20. Really impressive and I hope it leads to more dream jobs (or maybe it has but you can't tell us just yet). What would be cool is to have three side-by-side images: Wireframe, Final Render, Final sword as used in the show (if possible). In short, it would be interesting to see if the prop department could add as much detail to the physical sword as you did with the render (possibly a 21st century version of man vs. machine) or how they were inspired by your work -Dave
  21. I am okay with violence, provided the violence serves the story and is not just mayhem for mayhem's sake. I can't tell you how many times I've watched Game of Thrones (including right now to get ready for the final season) even though that show has some violence that puts Love, Death and Robots to shame. But I enjoy every episode because I am emotionally invested in the characters...and that is the difference. Does the violence serve the story....does it help make the villain more evil or the hero/heroin more heroic? As long as I am rooting for the character(s), then the violence does not bother me as much. As long as it makes the danger more real or give you a taste of what things are really like (as in the opening battle in "Saving Private Ryan"), then it is necessary. I just felt that some of the violence in LD&R could have been dialed back a bit and not taken anything away from the story points...and that is the test point on why I felt it was unnecessary and gratuitous. Again....just because you can render it doesn't mean you should. Dave
  22. I also thought the entire series was pretty amazing visually. Relative to Sonnie's Edge, while visually striking (the beasts were amazing), the violence at the end actually made me a bit queasy. Watching her head get crushed and eyeballs pop out was bad enough...but then having the guy stick his cane into her crushed flesh and pull up a loose flap left me wanting to tell Blur Studios (whom I highly respect) and Dave Wilson (the director) that just because you can render and animate something doesn't necessarily mean you should. Same sentiments can apply to "The Secret War" -- sorry dead bodies of children with the backs ripped open or lying blood covered against the cabin really added nothing to the story. There was enough dismembered body parts lying around to convey the plot point that these critters were nasty. Also watching a soldier with his head half ripped off fall in slow motion was another queasy moment for me as well. You could trim some of those scenes and nothing would be taken away from the excitement of the story which was very good. Just because they are digital characters does not make it okay to push the gore to new heights -- especially now when the characters are becoming so real. That is my only criticism to what was otherwise an outstanding anthology that definitely bears repeat watching (except the first and last episodes -- my stomach can only take soo much). Dave P.S. For those who may disagree, then consider the following before you reply: If people love watching gore in movies and games, then have we evolved much since the days of the Roman Empire when gladiators used to kill each other in Colosseum as public entertainment? Just a thought in case anyone thinks that we are an advanced society that has evolved to a new age of enlightenment.
  23. Yes. The best part of the e-on software tools was Carbon Scatter and that is the one tool they are not continuing. The mis-steps made by that company show how easy it is to lose your dominant position in a marketplace. Don't some 3rd party renderers also offer some pretty good instancing capability as well? I know Cycles has the ability to scatter and rotate instances and Octane has that capability as well as scale randomization. Also, Forestor has a some good scattering control capability built into their tree plugin. But Carbon Scatter was just the bomb. You could feed it anything and control it pretty well. Never played with Surface Spread...I will have to give it a look. Dave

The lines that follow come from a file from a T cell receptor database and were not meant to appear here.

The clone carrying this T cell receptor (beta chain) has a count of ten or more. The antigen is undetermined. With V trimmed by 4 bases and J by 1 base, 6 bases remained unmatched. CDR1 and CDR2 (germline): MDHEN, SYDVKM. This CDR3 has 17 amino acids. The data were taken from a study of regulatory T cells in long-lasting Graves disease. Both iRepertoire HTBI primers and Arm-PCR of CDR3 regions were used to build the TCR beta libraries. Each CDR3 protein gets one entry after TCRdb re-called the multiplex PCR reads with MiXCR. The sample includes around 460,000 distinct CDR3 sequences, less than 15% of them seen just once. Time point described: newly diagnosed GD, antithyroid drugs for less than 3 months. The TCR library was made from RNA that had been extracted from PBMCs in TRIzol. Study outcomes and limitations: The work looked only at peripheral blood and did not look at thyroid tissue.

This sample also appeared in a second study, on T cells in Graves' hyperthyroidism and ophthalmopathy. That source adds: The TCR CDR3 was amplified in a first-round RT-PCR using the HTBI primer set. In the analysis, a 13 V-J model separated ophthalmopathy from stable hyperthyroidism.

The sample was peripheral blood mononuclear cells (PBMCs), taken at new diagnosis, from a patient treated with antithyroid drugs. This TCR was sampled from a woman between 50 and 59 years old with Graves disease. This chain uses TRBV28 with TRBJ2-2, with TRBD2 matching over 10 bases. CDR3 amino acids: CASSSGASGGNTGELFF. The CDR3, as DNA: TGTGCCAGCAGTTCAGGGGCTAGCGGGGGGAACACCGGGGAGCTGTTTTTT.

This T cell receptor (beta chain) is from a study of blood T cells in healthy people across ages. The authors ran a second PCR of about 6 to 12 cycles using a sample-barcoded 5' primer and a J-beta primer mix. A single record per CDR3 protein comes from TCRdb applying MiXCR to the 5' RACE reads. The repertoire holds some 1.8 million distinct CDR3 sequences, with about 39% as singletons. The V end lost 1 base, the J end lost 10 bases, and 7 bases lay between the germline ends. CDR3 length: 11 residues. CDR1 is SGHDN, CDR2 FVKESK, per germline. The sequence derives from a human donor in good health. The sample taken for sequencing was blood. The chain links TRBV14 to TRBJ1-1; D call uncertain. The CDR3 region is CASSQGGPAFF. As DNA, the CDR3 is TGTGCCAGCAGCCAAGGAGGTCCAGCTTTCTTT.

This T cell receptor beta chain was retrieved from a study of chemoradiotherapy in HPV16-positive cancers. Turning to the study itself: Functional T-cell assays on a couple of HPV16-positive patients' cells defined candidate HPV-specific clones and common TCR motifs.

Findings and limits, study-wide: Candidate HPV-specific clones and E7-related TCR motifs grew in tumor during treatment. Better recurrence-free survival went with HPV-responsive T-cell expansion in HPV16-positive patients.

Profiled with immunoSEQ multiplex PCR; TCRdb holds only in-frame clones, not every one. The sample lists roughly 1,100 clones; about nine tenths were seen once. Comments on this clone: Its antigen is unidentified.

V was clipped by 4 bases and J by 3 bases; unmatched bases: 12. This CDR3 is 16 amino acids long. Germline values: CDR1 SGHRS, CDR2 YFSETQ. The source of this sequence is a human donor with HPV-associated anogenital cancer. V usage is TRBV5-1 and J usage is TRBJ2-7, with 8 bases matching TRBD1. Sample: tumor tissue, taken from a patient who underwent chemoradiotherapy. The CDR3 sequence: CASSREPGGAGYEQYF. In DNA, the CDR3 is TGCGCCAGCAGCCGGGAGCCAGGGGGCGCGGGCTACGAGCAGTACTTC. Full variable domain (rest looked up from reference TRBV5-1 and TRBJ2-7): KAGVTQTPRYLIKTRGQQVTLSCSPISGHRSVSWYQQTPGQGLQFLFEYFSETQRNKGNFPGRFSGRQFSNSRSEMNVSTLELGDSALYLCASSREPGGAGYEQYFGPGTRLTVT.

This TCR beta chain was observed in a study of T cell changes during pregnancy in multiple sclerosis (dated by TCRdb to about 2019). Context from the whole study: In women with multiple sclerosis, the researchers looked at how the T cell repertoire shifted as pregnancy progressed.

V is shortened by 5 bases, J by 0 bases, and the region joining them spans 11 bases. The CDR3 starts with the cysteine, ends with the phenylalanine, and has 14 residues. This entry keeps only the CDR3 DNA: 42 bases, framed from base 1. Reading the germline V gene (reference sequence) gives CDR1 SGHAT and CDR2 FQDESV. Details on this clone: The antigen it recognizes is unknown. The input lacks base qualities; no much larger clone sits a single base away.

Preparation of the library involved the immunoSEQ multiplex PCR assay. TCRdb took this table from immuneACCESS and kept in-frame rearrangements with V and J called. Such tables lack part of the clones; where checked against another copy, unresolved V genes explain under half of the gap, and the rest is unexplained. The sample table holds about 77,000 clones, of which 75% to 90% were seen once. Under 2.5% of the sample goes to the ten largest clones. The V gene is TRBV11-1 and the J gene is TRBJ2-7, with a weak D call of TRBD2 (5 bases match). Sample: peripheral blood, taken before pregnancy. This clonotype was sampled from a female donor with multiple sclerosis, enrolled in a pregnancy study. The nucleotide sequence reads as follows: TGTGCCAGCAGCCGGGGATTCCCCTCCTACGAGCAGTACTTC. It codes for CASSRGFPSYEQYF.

24. Another option is Cycles 4D with either X-Particles or C4D's native particles. I suggest Cycles 4D as they just implemented a rather improved motion blur capability that works extremely well with particles. Check it out here in the video at the 23:09 mark. A rather grainy screen shot to hint at what I am talking about is below (the viewport render had not finished yet): ...and for anyone who is keeping an eye on X-particles, their next feature is the ability to have 3D objects to be dynamically impacted by particle physics (essentially, every point point in the mesh is mapped to a particle under the same control as the dynamic particle solvers). So why is this cool? Well, you can now have the fluid simulations that actually drive the physics of the objects they interact with: a wave pushes a boat....water hitting a cloth.....wind blowing ropes with accurate collisions. It is also a much faster way to get soft body dynamics than what you can get from C4D's native dynamic solvers. Learn more here
  25. Hmnmm...actually I have been rather interested in Octane lately. But I guess my point is this: How much of the skill in lighting is artist driven and how much of it is tool/render software driven? What is that ratio now and where do you think it will be in the future? Can you even have a meaningful contest on lighting given what the various render engines can provide these days? I swear that as technology grows, pretty soon the only choices being made will be where to place the key light because after that the software takes over and you will get GI results with infinite light bounces, random walk SSS, spectral scattering and absorption, soft shadows, etc. all automatically calculated in 5 seconds because you selected the "Make it real, make it beautiful and make it fast" options in the render settings. Dave